“About 80 percent of cancers have a defect in the p53 protein, which is the guardian of our genome, so we know cancer cells are accustomed to and adept at outmaneuvering this protein,” Gunaratne explains. “Our microRNA lead candidate, however, activates the p63 protein, an ancient family member from which p53 evolves.”

Used for development, p63 is not generally present in high levels once we’re fully developed, since it’s no longer needed. As an ancient relative to p53, however, p63 can perform many of the same functions, yet is rarely mutated by cancer. By awakening p63 with their lead candidate microRNA, the researchers hope to circumvent mutations in p53 by launching a surprise attack on cancer cells.

“When we started, microRNAs were very outside the box, but now there’s buy-in from the community that these could be valuable therapeutic agents, and the next step is to move toward clinical trials,” Gunaratne says. “I think we are very well-positioned to be the first microRNA to be tumor targeted, as well as the first microRNA to circumvent mutations in p53 by activating p63.”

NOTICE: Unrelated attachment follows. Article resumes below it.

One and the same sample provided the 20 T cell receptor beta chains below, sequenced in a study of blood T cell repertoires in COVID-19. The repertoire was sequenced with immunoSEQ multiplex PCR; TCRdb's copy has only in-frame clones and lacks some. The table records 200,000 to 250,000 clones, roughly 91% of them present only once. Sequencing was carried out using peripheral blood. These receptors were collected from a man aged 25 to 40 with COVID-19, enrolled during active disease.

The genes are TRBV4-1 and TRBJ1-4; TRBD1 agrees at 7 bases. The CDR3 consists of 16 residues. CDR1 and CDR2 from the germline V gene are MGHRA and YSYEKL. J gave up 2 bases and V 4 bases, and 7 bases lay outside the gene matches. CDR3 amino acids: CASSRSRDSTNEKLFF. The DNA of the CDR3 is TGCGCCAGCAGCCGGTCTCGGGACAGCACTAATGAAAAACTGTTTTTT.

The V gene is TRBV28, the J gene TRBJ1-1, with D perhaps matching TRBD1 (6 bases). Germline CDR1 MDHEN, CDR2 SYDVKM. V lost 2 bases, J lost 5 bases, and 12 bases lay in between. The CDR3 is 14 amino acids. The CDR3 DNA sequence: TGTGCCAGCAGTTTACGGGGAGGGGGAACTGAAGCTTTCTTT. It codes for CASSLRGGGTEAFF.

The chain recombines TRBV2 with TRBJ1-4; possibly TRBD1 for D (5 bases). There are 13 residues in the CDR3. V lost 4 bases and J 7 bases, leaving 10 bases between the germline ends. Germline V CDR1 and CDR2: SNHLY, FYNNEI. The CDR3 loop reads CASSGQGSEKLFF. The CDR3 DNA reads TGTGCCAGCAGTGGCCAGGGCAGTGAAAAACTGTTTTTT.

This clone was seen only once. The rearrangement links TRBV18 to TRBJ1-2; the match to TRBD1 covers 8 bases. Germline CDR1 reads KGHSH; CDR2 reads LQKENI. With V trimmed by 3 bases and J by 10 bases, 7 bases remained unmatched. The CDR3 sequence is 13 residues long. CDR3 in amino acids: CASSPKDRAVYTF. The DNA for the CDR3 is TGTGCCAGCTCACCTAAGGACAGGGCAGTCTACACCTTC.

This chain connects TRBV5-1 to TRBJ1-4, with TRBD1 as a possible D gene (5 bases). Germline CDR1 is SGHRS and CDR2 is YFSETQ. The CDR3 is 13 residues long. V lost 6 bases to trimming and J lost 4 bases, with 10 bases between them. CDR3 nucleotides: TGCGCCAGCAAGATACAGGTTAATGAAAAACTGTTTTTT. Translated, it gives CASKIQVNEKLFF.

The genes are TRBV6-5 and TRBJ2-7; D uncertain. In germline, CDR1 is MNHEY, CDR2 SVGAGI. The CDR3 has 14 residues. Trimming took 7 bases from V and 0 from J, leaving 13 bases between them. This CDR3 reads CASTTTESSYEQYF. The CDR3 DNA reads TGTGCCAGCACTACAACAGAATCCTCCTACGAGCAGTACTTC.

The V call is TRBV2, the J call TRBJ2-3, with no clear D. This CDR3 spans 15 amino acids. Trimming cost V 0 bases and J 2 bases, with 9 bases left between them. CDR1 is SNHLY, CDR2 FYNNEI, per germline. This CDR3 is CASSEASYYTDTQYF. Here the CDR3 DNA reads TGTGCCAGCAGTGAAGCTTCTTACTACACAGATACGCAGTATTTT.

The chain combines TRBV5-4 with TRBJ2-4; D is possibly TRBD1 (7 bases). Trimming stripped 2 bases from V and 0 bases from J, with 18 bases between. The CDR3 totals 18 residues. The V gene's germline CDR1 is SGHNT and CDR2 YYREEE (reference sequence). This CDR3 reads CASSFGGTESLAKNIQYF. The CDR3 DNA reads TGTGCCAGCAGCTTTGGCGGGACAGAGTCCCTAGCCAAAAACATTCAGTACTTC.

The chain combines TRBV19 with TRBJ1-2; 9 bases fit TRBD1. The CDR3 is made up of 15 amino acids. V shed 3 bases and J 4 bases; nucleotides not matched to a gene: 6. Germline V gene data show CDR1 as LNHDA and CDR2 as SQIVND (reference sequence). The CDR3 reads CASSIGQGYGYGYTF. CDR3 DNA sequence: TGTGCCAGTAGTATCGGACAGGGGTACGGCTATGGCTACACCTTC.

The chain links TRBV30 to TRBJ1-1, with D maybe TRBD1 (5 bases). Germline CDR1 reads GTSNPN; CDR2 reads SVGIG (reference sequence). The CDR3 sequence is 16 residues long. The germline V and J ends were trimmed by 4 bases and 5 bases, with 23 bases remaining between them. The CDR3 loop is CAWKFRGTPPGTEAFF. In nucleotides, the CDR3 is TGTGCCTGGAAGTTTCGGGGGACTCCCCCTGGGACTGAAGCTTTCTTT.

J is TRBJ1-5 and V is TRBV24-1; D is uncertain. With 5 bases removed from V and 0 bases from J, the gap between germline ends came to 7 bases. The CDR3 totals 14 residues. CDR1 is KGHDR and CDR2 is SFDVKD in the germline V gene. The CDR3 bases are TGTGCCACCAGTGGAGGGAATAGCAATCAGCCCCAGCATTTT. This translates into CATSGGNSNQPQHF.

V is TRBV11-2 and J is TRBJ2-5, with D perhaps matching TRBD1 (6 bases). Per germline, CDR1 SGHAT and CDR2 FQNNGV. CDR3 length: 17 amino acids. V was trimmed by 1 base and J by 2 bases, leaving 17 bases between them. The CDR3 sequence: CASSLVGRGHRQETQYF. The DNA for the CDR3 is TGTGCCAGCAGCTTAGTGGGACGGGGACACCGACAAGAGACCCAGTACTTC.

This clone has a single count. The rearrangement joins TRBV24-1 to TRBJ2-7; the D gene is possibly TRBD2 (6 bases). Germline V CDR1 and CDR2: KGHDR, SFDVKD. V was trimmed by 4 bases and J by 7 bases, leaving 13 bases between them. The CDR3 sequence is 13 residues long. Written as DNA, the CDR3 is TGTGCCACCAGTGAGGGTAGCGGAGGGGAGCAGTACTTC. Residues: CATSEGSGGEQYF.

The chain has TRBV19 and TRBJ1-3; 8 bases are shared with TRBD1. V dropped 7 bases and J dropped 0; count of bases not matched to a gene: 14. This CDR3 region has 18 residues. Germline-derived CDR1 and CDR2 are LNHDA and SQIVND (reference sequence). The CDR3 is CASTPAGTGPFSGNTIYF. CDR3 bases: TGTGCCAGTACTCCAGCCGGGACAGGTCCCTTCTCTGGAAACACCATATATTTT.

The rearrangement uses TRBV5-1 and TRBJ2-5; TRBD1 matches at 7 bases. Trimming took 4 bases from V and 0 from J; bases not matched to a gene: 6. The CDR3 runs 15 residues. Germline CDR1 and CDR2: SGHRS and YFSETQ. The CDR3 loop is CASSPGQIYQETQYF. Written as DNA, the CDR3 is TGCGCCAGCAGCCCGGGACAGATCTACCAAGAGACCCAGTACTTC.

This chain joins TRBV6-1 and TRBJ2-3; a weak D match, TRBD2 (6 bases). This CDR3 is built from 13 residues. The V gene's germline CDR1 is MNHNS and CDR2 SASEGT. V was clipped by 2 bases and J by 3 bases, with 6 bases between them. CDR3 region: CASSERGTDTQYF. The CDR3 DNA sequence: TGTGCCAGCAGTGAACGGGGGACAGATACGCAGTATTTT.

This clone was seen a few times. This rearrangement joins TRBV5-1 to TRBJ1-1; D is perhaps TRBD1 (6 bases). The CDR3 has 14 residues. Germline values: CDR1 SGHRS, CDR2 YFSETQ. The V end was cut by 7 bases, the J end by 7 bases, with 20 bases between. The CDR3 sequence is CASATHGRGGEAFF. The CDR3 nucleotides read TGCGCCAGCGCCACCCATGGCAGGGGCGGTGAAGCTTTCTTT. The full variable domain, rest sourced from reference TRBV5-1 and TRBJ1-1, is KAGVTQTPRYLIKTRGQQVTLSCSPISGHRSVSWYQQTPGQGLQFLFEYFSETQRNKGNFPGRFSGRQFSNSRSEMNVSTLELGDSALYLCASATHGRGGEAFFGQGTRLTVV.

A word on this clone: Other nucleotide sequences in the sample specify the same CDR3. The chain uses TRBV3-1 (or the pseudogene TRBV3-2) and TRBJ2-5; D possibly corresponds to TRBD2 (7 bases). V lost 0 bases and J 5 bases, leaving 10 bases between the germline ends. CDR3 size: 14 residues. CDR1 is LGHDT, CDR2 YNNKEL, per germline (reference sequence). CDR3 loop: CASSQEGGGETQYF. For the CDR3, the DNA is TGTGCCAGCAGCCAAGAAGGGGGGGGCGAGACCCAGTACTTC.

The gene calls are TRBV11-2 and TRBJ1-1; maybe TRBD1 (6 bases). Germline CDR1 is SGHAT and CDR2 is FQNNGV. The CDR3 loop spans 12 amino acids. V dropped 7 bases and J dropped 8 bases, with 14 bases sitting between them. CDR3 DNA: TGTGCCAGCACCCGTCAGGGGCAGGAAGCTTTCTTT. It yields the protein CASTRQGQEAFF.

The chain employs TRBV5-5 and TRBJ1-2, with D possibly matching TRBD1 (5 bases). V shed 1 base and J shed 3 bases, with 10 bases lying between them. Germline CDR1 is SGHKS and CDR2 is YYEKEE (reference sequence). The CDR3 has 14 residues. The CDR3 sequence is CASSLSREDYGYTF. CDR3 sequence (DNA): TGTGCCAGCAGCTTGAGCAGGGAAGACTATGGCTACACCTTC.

Responding to a CPRIT new company formation grant, Gunaratne’s group established Next microRNA Technologies. Preclinical work has shown their lead candidate microRNAs are able to both destroy cancer cells and sensitize tumors to chemotherapy. Their plan in establishing this company is to complete the preclinical work and then go to Phase 1 clinical trials.

“CPRIT is especially supportive of out-of-the-box type work and was the first to enable me to start this research,” Gunaratne recalls. “I don’t think these efforts would ever be funded if not for CPRIT.”

Gunaratne and her team also have partnered with SynerGene Therapeutics, a biopharmaceutical company that develops targeted diagnostics and therapeutics. SynerGene already has had success with a delivery platform technology that penetrates tumors and delivers therapeutics specifically into cancer cells. This intravenously administered, tumor-targeting nanoparticle has safely delivered the human tumor suppressor gene p53 in Phase 1 and 2 clinical trials. Once Gunaratne’s team gets approval for their payload of microRNAs to be carried in this delivery vehicle, their goal is to be the first microRNA in clinic that’s tumor targeted.

“We have to bring the noncoding genome in,” asserts Gunaratne. “It’s not like chemo will be excluded. It’s a matter of how we can all come together and how we can tailor make it to a patient’s tumor.”